Teaching Jane Austen
Wordsworth's Guide to the Lakes

This volume of five essays focus on how the poet Percy Bysshe Shelley uses and modifies Gothic conventions across his whole writing career so as, on the one hand, to extend the limits of the Gothic, shading it into a wider Romanticism, and, on the other, to press the limits of the Gothic down to their most basic foundations, releasing new potentials. These essays all argue in different way...

This volume takes as its starting point a 2001 volume in the Romantic Circles Praxis Series, Reading Shelley’s Interventionist Poetry, 1819-1820, in which volume-editor Michael Scrivener, employing Theodor Adorno's terminology, interrogates a potential binary in our understanding of Shelley's "interventionist" work: the "antinomy of commitment and autonomy." Asking what it means for a...

The new Romantic Circles Reviews & Receptions section is an innovative venture in contemporary Romantic scholarship, comprising short reviews of recent work, live BookChats, BookLists, a forum for debate, and an evolving compendium of appearances of Romanticism in popular culture.

Teaching Jane Austen
The essays collected here describe curricular ideas, innovations, and practices that seek to move us beyond simple questions of Austen’s accessibility, relevance, and context. The contributors ask how we might enrich the teaching of Austen’s fiction by seeing her in conversation with manuscript culture, children’s literature, Harry Potter, or Romantic poetry. Collectively, these essays look to...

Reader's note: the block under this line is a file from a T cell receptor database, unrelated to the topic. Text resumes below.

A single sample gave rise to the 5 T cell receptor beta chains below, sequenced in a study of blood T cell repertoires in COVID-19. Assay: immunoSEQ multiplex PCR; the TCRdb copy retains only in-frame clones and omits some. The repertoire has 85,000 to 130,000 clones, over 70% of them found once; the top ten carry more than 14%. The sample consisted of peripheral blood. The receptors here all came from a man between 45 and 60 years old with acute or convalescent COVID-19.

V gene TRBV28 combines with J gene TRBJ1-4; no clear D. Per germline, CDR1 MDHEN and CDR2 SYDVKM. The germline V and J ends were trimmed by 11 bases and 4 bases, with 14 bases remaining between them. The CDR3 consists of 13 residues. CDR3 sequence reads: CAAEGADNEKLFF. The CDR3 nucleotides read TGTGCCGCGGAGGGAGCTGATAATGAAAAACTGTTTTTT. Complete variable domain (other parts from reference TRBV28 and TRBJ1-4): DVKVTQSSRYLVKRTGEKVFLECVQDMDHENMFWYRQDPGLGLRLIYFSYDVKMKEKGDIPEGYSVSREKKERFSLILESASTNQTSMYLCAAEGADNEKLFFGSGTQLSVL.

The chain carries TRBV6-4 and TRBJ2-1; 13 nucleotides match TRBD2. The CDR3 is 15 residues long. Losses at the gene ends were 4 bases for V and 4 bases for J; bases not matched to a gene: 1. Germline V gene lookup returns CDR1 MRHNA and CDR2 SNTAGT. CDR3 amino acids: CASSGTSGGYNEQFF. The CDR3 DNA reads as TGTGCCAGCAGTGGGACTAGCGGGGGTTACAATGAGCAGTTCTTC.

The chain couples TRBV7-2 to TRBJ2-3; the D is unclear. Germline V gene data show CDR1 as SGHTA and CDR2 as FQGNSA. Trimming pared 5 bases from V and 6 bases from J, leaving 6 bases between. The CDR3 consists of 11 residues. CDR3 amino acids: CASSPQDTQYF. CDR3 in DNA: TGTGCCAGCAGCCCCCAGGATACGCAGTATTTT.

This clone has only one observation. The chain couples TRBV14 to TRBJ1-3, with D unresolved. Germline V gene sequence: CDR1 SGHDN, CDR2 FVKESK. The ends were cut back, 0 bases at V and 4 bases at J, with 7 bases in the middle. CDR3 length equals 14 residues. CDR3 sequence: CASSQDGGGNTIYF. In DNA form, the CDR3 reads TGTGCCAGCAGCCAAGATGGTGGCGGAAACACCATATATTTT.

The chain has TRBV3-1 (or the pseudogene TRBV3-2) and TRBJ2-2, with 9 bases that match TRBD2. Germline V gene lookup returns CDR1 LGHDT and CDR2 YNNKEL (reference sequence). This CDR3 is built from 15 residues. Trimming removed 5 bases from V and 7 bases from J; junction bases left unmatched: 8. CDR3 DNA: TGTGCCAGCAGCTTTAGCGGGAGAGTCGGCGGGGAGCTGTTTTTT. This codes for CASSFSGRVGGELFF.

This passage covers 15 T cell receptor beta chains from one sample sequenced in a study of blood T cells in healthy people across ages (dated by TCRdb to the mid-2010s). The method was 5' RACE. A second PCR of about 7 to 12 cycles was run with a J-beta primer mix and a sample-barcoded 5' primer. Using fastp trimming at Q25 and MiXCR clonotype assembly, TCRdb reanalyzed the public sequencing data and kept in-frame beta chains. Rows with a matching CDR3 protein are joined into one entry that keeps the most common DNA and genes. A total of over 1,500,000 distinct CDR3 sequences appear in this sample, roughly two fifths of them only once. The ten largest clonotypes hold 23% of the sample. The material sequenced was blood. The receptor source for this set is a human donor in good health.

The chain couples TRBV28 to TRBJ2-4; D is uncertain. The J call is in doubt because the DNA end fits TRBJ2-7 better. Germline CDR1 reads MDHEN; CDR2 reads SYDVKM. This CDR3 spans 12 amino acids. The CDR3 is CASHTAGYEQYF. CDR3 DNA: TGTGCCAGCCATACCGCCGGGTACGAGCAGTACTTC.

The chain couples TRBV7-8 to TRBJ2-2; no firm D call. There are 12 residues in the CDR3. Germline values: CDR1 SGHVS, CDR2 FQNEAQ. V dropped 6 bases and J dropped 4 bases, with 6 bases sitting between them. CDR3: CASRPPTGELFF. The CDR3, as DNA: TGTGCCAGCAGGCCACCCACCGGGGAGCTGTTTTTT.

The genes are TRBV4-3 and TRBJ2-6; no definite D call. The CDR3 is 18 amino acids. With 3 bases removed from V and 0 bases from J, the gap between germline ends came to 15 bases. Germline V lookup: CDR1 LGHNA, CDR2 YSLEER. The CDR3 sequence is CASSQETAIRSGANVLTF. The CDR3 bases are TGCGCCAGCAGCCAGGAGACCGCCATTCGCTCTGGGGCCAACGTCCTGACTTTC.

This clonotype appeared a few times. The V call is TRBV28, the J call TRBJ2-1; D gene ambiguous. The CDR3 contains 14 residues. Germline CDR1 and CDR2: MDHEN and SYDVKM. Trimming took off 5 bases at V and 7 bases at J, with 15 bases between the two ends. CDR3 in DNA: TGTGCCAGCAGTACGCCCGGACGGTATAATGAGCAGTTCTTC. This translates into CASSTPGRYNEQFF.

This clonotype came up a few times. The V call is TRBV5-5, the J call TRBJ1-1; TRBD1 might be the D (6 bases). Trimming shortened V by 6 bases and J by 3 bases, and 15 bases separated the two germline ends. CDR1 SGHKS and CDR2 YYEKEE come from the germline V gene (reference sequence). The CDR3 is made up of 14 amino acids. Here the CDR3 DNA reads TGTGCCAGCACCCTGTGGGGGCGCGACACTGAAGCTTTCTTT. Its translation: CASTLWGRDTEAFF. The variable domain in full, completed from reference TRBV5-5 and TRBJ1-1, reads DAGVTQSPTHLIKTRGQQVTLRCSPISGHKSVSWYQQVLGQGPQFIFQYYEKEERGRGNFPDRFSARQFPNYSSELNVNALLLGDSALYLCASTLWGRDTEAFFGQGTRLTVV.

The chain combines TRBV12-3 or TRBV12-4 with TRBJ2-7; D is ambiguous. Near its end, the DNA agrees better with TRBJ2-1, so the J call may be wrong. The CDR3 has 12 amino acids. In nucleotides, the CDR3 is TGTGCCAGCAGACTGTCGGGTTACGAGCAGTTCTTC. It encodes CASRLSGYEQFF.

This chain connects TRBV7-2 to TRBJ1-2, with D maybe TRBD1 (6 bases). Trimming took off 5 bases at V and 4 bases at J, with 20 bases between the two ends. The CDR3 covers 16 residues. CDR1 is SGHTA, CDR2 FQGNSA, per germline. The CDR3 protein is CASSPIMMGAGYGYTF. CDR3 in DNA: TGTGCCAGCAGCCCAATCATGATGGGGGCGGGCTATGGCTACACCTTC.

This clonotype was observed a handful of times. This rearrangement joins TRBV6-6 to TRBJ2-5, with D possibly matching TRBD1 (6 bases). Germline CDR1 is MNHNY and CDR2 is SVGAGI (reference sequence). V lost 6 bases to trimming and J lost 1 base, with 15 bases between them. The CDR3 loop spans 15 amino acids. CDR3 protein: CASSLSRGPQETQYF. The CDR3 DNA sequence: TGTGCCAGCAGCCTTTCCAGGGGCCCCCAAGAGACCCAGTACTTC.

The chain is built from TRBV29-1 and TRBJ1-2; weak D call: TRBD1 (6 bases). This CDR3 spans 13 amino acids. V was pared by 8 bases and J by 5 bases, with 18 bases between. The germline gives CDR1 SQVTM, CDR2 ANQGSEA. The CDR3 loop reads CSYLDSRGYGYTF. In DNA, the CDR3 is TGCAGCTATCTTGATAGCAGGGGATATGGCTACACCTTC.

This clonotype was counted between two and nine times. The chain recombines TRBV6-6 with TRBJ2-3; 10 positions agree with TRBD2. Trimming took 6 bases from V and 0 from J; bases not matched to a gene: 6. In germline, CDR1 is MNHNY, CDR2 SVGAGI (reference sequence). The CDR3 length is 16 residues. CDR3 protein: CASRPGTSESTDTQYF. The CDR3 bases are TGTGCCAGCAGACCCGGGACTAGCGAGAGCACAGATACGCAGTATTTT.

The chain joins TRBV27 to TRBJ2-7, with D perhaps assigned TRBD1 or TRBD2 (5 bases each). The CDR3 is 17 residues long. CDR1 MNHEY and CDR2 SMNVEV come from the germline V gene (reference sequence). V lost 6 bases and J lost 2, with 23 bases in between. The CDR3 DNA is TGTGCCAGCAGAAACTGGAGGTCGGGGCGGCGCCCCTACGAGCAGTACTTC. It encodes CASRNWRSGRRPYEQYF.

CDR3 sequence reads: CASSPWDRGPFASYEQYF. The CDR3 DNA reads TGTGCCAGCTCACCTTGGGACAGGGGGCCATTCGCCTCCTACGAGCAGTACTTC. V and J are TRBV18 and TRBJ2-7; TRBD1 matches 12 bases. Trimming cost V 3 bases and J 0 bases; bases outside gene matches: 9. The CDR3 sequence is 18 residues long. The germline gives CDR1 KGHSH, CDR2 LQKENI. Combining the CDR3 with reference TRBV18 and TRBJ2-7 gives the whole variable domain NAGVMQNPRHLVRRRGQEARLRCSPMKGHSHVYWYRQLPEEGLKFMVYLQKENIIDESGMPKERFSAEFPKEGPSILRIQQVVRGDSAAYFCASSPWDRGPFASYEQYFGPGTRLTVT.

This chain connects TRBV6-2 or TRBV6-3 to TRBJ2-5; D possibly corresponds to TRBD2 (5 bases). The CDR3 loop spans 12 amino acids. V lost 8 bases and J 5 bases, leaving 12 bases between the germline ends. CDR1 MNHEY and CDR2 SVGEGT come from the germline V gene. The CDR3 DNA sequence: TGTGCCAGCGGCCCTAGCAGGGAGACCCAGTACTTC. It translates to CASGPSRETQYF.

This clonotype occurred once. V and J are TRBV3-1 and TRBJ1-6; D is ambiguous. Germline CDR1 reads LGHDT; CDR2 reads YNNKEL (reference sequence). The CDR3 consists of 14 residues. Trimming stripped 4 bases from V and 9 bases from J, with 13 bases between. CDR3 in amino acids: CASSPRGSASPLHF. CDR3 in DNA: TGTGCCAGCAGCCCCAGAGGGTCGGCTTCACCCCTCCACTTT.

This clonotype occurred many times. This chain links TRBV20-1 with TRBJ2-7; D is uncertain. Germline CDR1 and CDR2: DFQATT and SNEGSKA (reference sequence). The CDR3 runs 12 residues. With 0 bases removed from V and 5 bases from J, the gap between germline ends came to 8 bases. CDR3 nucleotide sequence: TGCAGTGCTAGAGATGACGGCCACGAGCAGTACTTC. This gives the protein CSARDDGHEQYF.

Wordsworth's Guide to the Lakes
First published in 1810 and then revised over three decades, Wordsworth’s Guide has long been recognized as a crucial text for students of Romantic-era landscape aesthetics, ecology, travel writing, and tourism. The Romantic Circles edition provides access to the rare 1810 text and its images, an extensively annotated and illustrated version of the 1835 text (the last edition revised by...

Newest Resources

This volume of five essays focus on how the poet Percy Bysshe Shelley uses and modifies Gothic conventions across his whole writing career so as, on the one hand, to extend the limits of the Gothic, shading it into a wider Romanticism, and, on...